What elements of fantasy make you like reading and writing in the genre?
The sense of wonder, adventure, and creation. It’s great to be able to take something and just tweak it slightly to make it fantastical, and then see what that does to a world in which that is true; or, at the other end of the spectrum, to fully indulge your imagination and create something bizarre.
Why do we [fantasy readers] find ourselves connecting so deeply to narratives set in the past, whether they are in a secondary world or the real one?
I think it links in to the feeling of discovery of what’s come before, the same thing that interests us in history, archaeology, paleontology, even genealogy. Humans are often fascinated by what happened to get us to where we are today, and that carries over to a fantasy world, even if we know it’s fiction and not directly related to us.
What makes you connect with a character?
Very difficult to say! I have to like them, or find something about them interesting or with which I can empathise. As to what that would be, it can vary wildly between characters.
What does a typical writing day look like for you?
I’ll usually start off by going for a walk at about 9am, assuming the weather isn’t awful. That will take me about an hour, and then I’ll be settled down to write by about 10.30. I don’t usually get a great deal done in the morning, but I’ll have lunch about 12, then do most of my words in the afternoon. I’ll knock off somewhere around 5pm, but that could be earlier or later depending on when I get to a natural stopping point.
When did you start reading? And what books/series did you read over and over again?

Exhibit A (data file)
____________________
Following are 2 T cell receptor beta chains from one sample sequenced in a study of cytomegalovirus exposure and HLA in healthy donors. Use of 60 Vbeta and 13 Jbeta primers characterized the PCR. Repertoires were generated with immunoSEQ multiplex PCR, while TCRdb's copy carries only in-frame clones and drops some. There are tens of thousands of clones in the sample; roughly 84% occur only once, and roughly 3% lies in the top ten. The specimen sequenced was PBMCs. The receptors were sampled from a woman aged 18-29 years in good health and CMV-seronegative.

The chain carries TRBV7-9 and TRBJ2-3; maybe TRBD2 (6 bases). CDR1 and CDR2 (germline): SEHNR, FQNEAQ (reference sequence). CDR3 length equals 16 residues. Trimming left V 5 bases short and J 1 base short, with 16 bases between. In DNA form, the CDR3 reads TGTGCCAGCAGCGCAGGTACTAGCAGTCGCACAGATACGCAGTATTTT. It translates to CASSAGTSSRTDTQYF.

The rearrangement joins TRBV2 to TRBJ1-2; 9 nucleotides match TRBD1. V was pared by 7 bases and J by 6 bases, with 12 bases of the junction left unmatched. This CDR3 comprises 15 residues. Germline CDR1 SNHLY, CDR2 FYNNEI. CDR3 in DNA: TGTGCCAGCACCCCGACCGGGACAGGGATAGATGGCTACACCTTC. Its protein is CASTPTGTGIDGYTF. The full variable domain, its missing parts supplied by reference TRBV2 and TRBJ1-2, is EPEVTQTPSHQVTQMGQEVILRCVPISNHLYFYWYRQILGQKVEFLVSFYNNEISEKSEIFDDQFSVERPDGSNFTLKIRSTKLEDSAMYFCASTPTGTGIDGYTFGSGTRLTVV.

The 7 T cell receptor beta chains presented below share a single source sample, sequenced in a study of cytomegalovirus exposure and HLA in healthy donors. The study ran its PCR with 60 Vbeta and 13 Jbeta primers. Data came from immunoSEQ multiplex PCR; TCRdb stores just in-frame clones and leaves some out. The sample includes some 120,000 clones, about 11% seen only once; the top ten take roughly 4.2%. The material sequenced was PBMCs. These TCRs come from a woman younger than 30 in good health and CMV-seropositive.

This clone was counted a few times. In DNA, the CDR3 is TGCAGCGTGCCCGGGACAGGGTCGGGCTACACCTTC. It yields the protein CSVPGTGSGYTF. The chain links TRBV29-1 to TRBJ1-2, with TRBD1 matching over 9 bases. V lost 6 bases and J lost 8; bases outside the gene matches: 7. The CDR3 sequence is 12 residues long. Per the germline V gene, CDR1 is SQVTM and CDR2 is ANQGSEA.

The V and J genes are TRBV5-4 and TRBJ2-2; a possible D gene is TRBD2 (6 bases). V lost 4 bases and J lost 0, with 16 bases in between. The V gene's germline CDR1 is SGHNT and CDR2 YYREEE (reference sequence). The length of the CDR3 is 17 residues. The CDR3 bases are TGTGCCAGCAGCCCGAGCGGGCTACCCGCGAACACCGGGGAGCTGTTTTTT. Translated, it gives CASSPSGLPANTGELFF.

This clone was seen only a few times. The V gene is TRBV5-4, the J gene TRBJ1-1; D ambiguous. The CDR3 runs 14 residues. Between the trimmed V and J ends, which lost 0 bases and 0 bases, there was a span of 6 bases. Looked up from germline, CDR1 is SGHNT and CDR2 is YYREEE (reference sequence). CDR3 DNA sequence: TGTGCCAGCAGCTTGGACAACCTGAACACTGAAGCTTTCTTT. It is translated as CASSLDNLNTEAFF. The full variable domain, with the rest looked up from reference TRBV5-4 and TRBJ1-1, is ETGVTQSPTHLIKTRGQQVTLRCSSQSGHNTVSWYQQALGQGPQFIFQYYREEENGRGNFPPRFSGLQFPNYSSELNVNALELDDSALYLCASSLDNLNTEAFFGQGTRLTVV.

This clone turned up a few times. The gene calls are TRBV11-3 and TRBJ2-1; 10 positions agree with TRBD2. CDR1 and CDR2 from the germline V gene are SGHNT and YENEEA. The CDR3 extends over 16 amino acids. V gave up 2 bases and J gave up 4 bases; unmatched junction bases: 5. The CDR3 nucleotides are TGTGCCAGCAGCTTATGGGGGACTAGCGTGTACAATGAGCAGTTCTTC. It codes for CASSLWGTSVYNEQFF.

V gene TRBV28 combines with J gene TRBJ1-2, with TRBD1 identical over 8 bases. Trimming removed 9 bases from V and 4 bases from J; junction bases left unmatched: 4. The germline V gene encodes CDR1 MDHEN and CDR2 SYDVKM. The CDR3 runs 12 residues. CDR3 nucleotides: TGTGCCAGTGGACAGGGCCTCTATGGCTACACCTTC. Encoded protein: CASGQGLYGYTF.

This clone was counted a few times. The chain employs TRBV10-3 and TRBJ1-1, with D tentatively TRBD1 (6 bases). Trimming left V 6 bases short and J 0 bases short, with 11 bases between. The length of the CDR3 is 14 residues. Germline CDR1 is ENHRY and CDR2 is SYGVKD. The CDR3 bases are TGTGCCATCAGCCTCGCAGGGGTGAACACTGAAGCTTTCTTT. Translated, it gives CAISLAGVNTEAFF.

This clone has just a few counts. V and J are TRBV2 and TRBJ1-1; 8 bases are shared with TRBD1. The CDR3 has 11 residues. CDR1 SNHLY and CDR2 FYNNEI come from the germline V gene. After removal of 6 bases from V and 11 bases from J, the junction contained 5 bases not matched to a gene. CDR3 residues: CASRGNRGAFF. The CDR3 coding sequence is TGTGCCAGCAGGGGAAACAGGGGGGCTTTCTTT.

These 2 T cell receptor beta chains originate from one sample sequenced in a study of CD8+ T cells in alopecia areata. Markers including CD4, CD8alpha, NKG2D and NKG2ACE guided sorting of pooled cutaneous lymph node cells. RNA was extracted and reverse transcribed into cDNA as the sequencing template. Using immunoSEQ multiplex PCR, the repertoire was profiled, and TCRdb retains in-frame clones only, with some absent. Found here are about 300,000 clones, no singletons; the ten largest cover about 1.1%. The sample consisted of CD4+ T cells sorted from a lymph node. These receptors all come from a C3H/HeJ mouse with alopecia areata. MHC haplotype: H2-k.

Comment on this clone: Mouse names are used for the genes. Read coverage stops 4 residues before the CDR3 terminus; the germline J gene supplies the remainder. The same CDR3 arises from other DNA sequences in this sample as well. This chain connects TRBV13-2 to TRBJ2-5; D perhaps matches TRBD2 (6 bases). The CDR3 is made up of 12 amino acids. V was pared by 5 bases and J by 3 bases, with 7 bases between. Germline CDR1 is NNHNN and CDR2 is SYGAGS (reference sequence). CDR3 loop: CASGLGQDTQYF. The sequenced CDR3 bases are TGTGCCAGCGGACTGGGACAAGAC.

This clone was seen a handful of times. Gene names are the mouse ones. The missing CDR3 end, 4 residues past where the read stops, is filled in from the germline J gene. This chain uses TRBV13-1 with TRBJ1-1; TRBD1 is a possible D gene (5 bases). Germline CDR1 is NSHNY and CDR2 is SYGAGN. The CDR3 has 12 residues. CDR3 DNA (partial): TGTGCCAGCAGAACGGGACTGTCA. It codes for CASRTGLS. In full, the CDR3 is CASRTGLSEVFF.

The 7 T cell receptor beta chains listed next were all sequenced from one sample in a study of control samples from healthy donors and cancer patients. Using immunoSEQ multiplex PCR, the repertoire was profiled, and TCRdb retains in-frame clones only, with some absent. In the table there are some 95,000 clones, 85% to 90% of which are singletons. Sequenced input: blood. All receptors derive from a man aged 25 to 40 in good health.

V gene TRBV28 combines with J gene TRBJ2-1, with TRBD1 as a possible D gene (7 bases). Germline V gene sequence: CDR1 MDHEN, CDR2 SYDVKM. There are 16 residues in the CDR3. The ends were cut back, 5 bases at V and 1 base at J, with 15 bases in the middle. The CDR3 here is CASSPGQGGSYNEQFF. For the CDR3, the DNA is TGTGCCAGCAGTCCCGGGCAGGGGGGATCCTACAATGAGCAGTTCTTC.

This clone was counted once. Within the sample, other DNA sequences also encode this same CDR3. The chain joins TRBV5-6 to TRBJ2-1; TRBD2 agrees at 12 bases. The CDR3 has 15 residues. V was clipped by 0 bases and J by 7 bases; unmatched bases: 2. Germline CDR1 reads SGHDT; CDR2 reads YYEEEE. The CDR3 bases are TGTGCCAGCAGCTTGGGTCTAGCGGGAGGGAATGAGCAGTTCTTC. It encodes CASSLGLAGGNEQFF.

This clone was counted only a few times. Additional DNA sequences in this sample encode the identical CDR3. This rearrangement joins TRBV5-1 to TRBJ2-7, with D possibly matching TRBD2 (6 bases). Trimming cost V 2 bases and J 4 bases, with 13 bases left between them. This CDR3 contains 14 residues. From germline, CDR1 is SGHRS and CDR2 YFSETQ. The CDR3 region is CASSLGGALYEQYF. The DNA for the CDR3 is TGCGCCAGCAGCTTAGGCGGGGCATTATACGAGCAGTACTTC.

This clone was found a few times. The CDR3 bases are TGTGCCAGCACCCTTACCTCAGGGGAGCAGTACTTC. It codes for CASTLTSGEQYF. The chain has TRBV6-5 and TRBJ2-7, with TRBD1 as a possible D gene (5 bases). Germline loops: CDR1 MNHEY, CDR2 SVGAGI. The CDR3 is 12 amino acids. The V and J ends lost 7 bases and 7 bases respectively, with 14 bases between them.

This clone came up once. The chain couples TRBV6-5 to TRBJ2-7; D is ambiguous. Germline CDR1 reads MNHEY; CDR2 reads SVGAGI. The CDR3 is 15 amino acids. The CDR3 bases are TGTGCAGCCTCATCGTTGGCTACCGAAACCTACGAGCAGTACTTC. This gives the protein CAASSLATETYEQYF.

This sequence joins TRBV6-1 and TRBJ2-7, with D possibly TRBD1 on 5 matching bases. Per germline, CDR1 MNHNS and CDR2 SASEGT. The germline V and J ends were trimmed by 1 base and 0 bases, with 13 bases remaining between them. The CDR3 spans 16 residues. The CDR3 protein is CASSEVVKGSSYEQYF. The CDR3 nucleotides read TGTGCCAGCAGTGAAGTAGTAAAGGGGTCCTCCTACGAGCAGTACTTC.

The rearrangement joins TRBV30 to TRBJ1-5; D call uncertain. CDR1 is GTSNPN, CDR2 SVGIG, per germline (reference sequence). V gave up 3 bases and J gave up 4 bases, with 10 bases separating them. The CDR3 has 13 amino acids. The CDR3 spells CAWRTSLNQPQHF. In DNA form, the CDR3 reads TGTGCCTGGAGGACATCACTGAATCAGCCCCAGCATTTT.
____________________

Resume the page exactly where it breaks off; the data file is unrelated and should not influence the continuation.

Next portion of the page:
I read from a very early age, I distinctly remember having read Winnie-The-Pooh and The House At Pooh Corner when I was in reception class at primary school, so about five years old. I regularly read The Hobbit, and Terry Pratchett’s Bromeliad trilogy, and then when I got older I would be re-reading The Lord of the Rings, and Discworld. These days I rarely re-read stuff, because there are so many new things to be reading (being involved in the author part of the internet is wonderful, but also leaves you feeling permanently behind because you hear about all the cool books coming out all the time)!
What are some of your favourite recent reads?
Tasha Suri’s Burning Kingdoms series has been brilliant so far, and I very much enjoyed CSE Cooney’s St Death’s Daughter and Foz Meadows’ A Strange & Stubborn Endurance. I should also give a shout out to Aaron Demski-Bowden’s Echoes Of Eternity, which is a Games Workshop novel. It’s part of the Siege of Terra series, which is technically sci-fi I guess, but the whole thing by that point is so steeped in myth and magic that it’s more like techno-fantasy than anything else. It would be hard to appreciate that book without having a picture of the overall series, but it was a sensational read.
What do you enjoy doing outside of writing and reading?
I go for walks, I go to gigs and clubs, I play guitar and sing in a punk band, I play Games Workshop games (mainly Necromunda) and Marvel Crisis Protocol, and I DJ wherever anyone will tolerate me. So I keep busy!
If you only had one piece of advice to give to an aspiring author, what would it be?
I don’t have much to offer in the way of craft advice, because what works for one person won’t work for another, and I know that how I write is different to the processes for a lot of other authors I know. But if that aspiring author was intending to get published, I think my advice would be “Don’t believe anything anyone says until you see the proof of it.” Offers, contracts, release dates, marketing campaigns; anything like that always has the potential to change or disappear until you actually get it in your hands, no matter what you’ve been told.
Are you working on any new books or other projects at the moment?
I am! I’m currently working on some sort of weird, not-entirely-serious fantasy novel where the future is broken and diviners track down destinies to sell them to the highest bidder.